China 3G mobile games are fast becoming the entertainment of choice among young people.
In a country where mobile phone growth has increased from 370 million to over 900 million people in only six years, is it any wonder that in 2008 33 million Chinese (an increase of 37% from the previous year) use their cell phones for mobile entertainment?
Students– 24 years and younger–comprise the majority of this burgeoning $13 billion market with 7 billion young people considered “active” gamers.
Earlier this year, the Chinese government issued 3G licenses to China Mobile, China Unicom and China Telecom, the countries three main operators, enabling wireless networks in China to offer more engaging mobile entertainment.
If the mobile phone growth rate of over 20% per year continues, as it most likely will, the Chinese will continue dominating the mobile game market.
As the Japanese learned in the dot com era, copying desktop Internet entertainment strategies doesn’t work in the mobile game market. Mobile gaming provides a unique, engrossing experience for mobile users, due to the personalized qualities of mobile handsets compared to personal computers.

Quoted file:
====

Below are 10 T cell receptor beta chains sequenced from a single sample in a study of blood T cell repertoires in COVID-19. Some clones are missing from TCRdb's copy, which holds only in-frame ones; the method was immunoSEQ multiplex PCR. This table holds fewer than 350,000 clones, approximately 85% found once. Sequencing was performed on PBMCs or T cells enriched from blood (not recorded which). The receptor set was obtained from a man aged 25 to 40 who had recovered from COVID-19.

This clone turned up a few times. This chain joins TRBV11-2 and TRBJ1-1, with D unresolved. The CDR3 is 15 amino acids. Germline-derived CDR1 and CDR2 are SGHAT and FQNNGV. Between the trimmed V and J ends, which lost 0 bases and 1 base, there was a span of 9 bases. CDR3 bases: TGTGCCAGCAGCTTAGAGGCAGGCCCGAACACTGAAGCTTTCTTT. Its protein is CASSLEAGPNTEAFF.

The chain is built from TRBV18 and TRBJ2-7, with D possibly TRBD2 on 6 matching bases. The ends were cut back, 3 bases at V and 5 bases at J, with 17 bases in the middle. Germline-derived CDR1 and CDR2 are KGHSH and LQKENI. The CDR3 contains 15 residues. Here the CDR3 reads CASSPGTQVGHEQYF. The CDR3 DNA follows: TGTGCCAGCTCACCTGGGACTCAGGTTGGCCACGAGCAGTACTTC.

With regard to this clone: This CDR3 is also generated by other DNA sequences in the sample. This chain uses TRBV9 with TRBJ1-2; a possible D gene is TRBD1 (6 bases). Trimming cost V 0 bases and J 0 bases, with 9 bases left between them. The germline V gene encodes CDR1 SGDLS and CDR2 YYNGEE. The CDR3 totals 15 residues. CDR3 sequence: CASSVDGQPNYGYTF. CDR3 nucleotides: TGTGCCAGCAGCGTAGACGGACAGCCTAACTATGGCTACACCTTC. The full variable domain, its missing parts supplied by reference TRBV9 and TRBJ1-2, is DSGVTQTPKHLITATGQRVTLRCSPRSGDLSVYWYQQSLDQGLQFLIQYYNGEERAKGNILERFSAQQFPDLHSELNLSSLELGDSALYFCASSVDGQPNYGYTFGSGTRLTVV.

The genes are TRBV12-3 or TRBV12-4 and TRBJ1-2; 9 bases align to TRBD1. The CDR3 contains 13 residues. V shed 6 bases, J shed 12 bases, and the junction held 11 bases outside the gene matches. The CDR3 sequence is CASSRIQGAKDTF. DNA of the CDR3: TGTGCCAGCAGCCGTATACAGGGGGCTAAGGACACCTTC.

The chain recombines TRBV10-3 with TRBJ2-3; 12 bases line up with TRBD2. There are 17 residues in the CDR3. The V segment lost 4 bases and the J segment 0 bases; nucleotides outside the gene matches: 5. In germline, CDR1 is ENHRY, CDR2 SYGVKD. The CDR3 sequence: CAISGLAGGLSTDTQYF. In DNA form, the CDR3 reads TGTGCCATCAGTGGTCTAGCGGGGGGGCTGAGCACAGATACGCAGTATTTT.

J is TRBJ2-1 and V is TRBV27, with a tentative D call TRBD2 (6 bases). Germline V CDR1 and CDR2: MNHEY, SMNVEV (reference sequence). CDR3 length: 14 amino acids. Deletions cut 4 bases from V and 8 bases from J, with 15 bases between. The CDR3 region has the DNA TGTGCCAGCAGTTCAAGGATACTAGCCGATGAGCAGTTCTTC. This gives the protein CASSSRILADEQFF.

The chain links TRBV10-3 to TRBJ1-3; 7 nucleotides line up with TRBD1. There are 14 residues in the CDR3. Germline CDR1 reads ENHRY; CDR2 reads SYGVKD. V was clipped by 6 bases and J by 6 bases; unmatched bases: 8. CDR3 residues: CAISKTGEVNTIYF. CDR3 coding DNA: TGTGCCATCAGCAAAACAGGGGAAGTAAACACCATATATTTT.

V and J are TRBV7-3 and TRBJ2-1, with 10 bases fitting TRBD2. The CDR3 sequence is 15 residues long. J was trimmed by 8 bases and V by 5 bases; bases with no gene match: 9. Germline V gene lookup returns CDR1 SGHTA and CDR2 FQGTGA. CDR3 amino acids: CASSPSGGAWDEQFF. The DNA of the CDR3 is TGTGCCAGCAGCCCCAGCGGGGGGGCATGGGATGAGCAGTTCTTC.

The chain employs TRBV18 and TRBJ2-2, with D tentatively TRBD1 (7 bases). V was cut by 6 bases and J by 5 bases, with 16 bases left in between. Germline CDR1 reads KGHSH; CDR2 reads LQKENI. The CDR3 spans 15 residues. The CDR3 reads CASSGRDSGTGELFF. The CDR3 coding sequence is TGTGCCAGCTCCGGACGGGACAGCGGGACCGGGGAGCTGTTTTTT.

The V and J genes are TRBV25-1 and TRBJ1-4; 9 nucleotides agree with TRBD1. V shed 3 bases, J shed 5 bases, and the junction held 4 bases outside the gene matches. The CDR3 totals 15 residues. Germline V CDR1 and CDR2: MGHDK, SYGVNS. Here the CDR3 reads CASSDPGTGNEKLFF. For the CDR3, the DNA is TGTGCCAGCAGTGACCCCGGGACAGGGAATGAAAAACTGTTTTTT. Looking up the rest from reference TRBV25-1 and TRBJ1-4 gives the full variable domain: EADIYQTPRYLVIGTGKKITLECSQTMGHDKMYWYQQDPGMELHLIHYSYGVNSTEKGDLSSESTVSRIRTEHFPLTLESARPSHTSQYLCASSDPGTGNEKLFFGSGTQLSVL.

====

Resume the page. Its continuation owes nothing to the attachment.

Disregarding the smaller screen size of cell phones, playing games on mobile handsets is an intimate experience resembling texting. Having a mobile device accessible at all times also makes it an ideal electronic tool for interactive mobile game playing.
The development path of mobile games, based on consumer preferences and network speed, is revealing.
First, simple built-in mobile games appeared on handsets, followed by downloadable games from the mobile Internet, then online games played by an individual, followed by multi-player online games. Cross-platform games became possible as 3G wireless networks were deployed by the carriers.
China is an experiment in the making for mobile marketers and others who watch adoption of worldwide mobile technologies.